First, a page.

The Thermodynamics of Civilization

“From what I’ve learned over the last number of months, I’ve concluded that very few people are actually digging down to what I consider to be true root causes of the planetary predicament. The only such researcher I’ve been able to identify for sure is Tim Garrett at the University of Utah, in his recent series of papers treating civilization as a thermodynamic heat engine. But as an academic, even Garrett can’t (or at least doesn’t) take the speculative leap from the way civilization works to why it works that way. Fortunately, I’m not quite so constrained.

“My developing view is that a little-known and unacknowledged implication of the Second Law of Thermodynamics (let’s call it “2LoT” for short) makes the existing structure of civilization essentially a foregone conclusion – not in detail of course, but when considered as a probabilistic whole, as befits a thermodynamic interpretation. This aspect of 2LoT implies that life arises spontaneously and inevitably in response to energy gradients in open systems – given that all the other necessary physical conditions are present, of course. In pursuit of their own survival, living organisms then develop ever-greater complexity in order to become more efficient at dissipating those energy gradients (or to put it another way, in order to access the energy they need to prosper).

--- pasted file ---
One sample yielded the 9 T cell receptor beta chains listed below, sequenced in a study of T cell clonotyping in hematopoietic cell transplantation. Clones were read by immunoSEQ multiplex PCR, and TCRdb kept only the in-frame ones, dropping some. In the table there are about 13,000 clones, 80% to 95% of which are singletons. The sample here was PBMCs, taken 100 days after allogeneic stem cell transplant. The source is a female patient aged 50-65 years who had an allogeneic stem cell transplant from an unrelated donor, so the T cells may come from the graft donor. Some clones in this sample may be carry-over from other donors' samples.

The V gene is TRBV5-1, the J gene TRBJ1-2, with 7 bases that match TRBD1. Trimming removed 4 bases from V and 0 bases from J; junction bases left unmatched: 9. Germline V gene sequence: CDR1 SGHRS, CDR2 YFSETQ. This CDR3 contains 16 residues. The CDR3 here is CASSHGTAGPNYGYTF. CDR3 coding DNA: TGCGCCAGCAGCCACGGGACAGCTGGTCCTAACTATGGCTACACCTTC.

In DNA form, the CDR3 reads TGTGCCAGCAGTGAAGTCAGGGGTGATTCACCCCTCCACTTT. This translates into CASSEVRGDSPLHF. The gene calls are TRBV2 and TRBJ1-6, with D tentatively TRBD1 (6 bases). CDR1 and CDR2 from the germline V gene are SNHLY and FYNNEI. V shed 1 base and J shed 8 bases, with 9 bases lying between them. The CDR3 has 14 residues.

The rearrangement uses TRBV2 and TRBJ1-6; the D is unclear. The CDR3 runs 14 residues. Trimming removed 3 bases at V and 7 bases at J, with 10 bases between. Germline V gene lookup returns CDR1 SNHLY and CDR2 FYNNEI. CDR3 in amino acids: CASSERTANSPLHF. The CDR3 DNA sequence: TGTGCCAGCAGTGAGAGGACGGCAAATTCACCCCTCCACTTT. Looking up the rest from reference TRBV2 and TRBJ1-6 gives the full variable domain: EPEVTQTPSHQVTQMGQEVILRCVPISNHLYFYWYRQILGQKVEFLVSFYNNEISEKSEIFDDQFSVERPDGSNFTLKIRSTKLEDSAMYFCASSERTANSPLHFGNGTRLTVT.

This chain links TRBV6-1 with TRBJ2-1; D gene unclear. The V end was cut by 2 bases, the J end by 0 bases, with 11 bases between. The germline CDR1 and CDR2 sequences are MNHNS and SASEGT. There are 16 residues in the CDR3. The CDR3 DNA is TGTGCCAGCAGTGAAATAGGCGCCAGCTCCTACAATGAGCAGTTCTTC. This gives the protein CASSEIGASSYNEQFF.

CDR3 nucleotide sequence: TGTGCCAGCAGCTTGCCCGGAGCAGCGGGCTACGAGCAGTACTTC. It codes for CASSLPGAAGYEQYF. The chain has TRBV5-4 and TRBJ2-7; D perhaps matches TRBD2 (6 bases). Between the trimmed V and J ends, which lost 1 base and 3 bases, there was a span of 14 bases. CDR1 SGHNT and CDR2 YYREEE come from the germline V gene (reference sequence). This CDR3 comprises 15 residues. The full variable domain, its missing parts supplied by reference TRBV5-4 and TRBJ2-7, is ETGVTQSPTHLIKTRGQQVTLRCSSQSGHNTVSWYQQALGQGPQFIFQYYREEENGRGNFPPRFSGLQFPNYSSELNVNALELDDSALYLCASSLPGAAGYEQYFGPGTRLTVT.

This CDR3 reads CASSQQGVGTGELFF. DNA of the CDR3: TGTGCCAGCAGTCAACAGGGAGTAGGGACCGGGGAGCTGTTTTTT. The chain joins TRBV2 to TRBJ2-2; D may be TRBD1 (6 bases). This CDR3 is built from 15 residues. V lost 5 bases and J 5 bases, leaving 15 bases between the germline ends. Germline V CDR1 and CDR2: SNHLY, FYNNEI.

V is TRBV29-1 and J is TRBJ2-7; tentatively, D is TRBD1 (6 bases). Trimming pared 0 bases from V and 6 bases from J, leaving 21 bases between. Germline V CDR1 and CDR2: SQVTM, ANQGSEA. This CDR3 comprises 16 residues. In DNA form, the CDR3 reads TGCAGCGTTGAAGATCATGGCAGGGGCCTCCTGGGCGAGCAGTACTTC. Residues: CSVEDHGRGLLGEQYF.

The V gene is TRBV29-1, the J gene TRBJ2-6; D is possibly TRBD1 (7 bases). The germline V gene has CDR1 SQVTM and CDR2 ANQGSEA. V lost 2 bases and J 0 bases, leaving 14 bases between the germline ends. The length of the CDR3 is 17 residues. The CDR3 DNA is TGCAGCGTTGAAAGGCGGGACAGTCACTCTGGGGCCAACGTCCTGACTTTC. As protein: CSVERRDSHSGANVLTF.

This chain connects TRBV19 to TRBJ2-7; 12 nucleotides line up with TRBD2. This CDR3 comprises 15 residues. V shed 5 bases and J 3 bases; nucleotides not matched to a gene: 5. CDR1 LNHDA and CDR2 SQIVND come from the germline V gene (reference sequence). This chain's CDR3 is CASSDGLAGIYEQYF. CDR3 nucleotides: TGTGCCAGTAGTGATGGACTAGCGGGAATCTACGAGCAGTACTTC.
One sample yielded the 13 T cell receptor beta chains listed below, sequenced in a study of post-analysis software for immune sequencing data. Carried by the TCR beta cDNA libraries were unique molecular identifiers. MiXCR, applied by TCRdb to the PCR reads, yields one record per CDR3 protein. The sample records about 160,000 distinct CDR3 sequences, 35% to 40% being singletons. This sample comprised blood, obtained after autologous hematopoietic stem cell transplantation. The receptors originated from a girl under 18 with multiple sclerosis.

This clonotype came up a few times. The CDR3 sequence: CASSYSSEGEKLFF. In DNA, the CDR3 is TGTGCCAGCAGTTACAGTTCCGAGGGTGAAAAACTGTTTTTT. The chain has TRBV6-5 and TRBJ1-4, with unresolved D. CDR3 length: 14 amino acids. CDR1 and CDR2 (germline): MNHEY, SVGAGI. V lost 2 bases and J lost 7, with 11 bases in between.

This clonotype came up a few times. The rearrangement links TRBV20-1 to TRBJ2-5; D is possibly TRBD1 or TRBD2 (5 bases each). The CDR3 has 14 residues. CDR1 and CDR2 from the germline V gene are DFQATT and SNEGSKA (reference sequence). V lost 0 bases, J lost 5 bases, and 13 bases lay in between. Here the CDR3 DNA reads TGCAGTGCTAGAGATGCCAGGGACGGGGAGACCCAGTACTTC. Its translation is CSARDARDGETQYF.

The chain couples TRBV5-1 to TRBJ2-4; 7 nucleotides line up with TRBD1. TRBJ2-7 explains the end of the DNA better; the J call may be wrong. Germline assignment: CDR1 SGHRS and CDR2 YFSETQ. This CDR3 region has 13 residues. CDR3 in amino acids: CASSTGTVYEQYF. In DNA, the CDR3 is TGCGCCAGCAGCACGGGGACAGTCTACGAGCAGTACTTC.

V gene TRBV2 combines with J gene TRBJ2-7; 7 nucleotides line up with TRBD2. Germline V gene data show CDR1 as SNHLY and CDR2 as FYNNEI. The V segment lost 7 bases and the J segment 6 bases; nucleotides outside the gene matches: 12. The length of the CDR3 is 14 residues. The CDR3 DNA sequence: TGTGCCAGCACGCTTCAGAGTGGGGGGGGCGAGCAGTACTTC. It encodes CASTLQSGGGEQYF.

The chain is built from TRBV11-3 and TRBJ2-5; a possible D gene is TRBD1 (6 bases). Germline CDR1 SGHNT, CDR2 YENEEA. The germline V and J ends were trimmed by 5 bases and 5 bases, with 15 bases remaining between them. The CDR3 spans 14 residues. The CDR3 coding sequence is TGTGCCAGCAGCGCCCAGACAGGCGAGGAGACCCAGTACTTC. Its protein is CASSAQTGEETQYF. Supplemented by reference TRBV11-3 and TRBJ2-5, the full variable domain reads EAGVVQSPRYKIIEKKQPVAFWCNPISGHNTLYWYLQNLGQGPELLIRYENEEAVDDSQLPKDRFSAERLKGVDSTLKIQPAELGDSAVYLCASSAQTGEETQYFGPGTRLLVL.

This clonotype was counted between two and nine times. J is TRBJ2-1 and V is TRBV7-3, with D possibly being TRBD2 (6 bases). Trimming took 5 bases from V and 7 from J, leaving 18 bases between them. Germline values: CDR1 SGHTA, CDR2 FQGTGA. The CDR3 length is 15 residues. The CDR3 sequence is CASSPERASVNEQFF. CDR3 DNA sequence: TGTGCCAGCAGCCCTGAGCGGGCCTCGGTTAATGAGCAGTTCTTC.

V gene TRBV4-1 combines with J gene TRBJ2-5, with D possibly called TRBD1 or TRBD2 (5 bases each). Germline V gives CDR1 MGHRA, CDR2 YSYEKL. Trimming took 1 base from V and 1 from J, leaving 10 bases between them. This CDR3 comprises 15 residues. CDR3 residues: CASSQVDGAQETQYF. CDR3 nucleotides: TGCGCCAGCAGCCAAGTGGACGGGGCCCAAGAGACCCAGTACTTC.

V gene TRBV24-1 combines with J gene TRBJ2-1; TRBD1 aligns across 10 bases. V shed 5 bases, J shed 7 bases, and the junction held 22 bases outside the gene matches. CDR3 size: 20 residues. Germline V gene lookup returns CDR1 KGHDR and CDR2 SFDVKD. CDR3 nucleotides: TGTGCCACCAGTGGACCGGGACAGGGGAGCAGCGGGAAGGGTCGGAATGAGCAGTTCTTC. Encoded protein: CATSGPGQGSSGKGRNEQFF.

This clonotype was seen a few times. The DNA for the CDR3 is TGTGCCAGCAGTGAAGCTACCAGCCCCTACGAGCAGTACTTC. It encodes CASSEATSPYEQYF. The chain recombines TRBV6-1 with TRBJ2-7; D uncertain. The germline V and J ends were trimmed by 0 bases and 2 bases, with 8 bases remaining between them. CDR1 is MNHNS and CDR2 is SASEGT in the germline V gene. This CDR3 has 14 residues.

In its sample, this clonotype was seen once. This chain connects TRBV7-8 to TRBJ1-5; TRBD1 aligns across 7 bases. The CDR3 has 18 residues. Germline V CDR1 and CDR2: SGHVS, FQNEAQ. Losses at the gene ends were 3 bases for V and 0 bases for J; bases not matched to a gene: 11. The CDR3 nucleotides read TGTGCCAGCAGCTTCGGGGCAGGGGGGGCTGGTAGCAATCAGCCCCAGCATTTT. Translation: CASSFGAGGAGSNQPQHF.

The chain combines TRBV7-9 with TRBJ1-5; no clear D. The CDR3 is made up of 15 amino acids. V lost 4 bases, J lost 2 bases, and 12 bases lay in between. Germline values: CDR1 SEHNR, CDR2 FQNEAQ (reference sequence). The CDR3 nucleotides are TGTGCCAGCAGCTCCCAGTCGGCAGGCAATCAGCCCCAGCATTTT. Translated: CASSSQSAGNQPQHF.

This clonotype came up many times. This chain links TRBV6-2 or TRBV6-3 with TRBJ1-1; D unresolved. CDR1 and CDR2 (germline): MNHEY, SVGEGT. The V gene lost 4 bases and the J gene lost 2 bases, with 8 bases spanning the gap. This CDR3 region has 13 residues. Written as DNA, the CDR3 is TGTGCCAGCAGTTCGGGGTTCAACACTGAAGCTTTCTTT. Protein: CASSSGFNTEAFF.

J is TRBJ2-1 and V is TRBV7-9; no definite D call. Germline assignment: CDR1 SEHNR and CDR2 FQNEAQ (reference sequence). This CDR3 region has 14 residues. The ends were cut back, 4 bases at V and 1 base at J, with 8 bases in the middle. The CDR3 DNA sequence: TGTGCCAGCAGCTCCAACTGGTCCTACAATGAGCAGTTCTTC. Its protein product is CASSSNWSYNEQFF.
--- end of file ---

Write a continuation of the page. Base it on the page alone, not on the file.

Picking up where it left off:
“In this view, life on Earth is not simply a lucky fluke, but instead was absolutely inevitable. Where the right conditions exist, the Second Law seems to guarantee that life will appear. The probability is not vanishingly small, but instead is 100%.”

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